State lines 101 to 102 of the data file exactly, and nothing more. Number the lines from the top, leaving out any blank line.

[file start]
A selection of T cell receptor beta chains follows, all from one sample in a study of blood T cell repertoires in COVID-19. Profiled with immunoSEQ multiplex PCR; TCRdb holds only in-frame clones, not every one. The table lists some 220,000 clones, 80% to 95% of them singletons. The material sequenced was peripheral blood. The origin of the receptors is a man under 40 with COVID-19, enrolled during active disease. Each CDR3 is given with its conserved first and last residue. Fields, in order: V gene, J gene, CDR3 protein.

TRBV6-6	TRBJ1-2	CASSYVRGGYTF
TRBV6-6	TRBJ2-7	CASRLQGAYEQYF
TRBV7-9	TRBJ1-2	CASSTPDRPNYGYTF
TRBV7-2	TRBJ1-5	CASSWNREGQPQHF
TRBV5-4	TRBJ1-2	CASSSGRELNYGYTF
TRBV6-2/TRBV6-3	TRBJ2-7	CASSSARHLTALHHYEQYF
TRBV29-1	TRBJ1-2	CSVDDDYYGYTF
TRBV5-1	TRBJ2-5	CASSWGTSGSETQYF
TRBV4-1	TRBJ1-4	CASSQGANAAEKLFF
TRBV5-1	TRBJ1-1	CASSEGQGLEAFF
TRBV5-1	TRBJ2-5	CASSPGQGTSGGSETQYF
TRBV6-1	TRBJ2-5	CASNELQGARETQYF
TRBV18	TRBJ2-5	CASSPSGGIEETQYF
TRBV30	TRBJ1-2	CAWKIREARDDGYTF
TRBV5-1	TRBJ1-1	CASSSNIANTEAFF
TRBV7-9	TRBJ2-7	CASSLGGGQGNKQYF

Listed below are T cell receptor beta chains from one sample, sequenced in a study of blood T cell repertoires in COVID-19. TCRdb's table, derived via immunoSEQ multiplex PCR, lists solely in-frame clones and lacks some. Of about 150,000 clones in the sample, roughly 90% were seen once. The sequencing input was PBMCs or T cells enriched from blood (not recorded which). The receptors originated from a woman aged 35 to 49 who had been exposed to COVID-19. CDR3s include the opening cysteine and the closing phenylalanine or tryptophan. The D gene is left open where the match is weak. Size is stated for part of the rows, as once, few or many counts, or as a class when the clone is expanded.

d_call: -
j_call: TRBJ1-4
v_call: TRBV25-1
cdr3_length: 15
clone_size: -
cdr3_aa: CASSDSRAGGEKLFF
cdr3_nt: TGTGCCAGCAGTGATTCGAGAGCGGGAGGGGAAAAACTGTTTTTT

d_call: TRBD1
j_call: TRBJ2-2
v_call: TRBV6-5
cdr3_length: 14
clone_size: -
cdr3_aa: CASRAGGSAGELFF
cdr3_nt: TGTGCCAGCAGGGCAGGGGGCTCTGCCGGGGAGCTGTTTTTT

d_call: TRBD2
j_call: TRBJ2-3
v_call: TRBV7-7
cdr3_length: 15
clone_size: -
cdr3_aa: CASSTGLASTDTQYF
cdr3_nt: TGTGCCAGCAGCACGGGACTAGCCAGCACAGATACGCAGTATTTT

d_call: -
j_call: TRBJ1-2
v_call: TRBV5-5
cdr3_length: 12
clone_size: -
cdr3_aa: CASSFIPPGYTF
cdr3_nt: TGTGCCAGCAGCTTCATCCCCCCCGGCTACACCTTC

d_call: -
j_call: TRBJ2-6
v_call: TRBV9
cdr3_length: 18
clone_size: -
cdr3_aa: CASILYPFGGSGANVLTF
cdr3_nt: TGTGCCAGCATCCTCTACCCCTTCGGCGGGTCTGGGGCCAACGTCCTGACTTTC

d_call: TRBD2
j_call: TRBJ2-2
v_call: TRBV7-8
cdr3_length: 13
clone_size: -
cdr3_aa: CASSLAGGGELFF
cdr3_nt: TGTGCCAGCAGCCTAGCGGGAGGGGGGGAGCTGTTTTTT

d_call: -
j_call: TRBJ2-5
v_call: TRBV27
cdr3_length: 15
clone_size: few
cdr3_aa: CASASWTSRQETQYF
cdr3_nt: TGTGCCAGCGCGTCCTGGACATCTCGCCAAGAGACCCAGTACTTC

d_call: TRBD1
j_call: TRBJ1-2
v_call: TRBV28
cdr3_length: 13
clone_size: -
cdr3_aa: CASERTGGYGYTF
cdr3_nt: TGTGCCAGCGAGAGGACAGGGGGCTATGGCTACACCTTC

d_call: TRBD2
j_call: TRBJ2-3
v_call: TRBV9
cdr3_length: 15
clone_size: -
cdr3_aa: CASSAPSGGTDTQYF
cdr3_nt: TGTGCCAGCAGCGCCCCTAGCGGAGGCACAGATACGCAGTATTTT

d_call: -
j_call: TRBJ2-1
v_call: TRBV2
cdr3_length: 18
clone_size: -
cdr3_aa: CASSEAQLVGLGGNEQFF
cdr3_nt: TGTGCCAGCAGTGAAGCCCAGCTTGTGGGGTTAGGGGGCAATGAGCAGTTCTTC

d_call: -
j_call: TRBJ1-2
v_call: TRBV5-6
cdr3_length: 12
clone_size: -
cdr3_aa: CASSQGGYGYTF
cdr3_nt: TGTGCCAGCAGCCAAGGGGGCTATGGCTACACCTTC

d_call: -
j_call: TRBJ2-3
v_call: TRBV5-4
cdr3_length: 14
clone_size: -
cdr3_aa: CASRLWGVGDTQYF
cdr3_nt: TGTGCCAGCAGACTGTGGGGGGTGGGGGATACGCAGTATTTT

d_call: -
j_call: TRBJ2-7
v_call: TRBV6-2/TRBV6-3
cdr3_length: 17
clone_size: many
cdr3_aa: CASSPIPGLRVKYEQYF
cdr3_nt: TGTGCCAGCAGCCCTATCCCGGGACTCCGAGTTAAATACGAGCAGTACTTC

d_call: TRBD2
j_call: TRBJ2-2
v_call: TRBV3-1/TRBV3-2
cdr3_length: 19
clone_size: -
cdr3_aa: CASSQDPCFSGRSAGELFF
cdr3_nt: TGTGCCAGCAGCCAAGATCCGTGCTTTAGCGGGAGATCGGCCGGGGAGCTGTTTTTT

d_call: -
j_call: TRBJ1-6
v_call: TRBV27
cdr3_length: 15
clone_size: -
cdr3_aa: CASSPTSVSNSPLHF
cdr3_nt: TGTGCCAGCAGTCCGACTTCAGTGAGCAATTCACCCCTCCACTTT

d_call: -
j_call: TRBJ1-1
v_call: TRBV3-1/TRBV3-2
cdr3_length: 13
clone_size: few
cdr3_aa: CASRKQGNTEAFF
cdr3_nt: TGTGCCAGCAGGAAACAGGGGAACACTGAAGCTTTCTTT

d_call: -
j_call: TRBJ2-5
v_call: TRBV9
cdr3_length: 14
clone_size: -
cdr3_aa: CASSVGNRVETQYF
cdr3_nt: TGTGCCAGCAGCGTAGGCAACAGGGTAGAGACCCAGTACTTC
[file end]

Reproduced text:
cdr3_aa: CASRLWGVGDTQYF
cdr3_nt: TGTGCCAGCAGACTGTGGGGGGTGGGGGATACGCAGTATTTT